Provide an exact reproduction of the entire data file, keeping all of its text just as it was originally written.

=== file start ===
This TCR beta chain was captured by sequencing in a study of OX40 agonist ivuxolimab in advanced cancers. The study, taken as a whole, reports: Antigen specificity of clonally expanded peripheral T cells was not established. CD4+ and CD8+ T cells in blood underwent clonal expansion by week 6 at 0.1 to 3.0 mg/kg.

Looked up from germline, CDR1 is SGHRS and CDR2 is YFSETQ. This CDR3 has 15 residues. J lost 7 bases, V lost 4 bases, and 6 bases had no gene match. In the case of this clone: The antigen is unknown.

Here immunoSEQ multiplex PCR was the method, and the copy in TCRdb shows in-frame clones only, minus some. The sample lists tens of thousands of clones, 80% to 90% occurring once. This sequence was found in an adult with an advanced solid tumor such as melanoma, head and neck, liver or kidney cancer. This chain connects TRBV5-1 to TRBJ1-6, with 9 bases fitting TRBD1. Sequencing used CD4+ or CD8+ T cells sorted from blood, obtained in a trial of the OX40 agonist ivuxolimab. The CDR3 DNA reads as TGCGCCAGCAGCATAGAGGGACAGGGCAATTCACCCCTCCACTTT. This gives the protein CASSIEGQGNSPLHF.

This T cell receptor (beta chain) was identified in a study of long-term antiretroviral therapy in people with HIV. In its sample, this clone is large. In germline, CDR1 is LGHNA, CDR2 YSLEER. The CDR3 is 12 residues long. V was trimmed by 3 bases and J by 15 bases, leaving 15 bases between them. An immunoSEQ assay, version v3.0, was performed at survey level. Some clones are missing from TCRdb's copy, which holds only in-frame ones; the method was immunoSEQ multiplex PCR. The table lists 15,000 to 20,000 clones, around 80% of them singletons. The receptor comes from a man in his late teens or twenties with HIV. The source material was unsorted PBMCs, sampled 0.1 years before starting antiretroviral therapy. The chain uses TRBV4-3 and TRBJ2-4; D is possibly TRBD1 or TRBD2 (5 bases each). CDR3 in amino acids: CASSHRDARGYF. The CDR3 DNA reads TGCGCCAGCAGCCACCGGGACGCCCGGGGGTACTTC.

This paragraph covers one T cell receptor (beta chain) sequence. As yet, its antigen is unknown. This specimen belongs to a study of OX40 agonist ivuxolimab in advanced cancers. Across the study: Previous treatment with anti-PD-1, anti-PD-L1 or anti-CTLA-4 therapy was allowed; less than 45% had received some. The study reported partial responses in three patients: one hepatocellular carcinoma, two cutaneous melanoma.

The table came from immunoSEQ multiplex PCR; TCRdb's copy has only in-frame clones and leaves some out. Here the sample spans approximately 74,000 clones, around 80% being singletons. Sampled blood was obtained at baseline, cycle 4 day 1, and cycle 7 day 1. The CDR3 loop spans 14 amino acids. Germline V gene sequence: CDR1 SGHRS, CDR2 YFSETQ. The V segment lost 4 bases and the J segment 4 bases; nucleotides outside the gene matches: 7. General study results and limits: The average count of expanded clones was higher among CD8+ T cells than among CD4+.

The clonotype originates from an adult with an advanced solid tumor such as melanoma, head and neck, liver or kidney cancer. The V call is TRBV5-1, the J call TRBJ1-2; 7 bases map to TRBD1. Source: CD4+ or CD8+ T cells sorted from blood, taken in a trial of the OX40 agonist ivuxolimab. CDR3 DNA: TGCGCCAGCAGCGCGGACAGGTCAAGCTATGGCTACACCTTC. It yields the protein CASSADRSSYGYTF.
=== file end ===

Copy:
This TCR beta chain was captured by sequencing in a study of OX40 agonist ivuxolimab in advanced cancers. The study, taken as a whole, reports: Antigen specificity of clonally expanded peripheral T cells was not established. CD4+ and CD8+ T cells in blood underwent clonal expansion by week 6 at 0.1 to 3.0 mg/kg.

Looked up from germline, CDR1 is SGHRS and CDR2 is YFSETQ. This CDR3 has 15 residues. J lost 7 bases, V lost 4 bases, and 6 bases had no gene match. In the case of this clone: The antigen is unknown.

Here immunoSEQ multiplex PCR was the method, and the copy in TCRdb shows in-frame clones only, minus some. The sample lists tens of thousands of clones, 80% to 90% occurring once. This sequence was found in an adult with an advanced solid tumor such as melanoma, head and neck, liver or kidney cancer. This chain connects TRBV5-1 to TRBJ1-6, with 9 bases fitting TRBD1. Sequencing used CD4+ or CD8+ T cells sorted from blood, obtained in a trial of the OX40 agonist ivuxolimab. The CDR3 DNA reads as TGCGCCAGCAGCATAGAGGGACAGGGCAATTCACCCCTCCACTTT. This gives the protein CASSIEGQGNSPLHF.

This T cell receptor (beta chain) was identified in a study of long-term antiretroviral therapy in people with HIV. In its sample, this clone is large. In germline, CDR1 is LGHNA, CDR2 YSLEER. The CDR3 is 12 residues long. V was trimmed by 3 bases and J by 15 bases, leaving 15 bases between them. An immunoSEQ assay, version v3.0, was performed at survey level. Some clones are missing from TCRdb's copy, which holds only in-frame ones; the method was immunoSEQ multiplex PCR. The table lists 15,000 to 20,000 clones, around 80% of them singletons. The receptor comes from a man in his late teens or twenties with HIV. The source material was unsorted PBMCs, sampled 0.1 years before starting antiretroviral therapy. The chain uses TRBV4-3 and TRBJ2-4; D is possibly TRBD1 or TRBD2 (5 bases each). CDR3 in amino acids: CASSHRDARGYF. The CDR3 DNA reads TGCGCCAGCAGCCACCGGGACGCCCGGGGGTACTTC.

This paragraph covers one T cell receptor (beta chain) sequence. As yet, its antigen is unknown. This specimen belongs to a study of OX40 agonist ivuxolimab in advanced cancers. Across the study: Previous treatment with anti-PD-1, anti-PD-L1 or anti-CTLA-4 therapy was allowed; less than 45% had received some. The study reported partial responses in three patients: one hepatocellular carcinoma, two cutaneous melanoma.

The table came from immunoSEQ multiplex PCR; TCRdb's copy has only in-frame clones and leaves some out. Here the sample spans approximately 74,000 clones, around 80% being singletons. Sampled blood was obtained at baseline, cycle 4 day 1, and cycle 7 day 1. The CDR3 loop spans 14 amino acids. Germline V gene sequence: CDR1 SGHRS, CDR2 YFSETQ. The V segment lost 4 bases and the J segment 4 bases; nucleotides outside the gene matches: 7. General study results and limits: The average count of expanded clones was higher among CD8+ T cells than among CD4+.

The clonotype originates from an adult with an advanced solid tumor such as melanoma, head and neck, liver or kidney cancer. The V call is TRBV5-1, the J call TRBJ1-2; 7 bases map to TRBD1. Source: CD4+ or CD8+ T cells sorted from blood, taken in a trial of the OX40 agonist ivuxolimab. CDR3 DNA: TGCGCCAGCAGCGCGGACAGGTCAAGCTATGGCTACACCTTC. It yields the protein CASSADRSSYGYTF.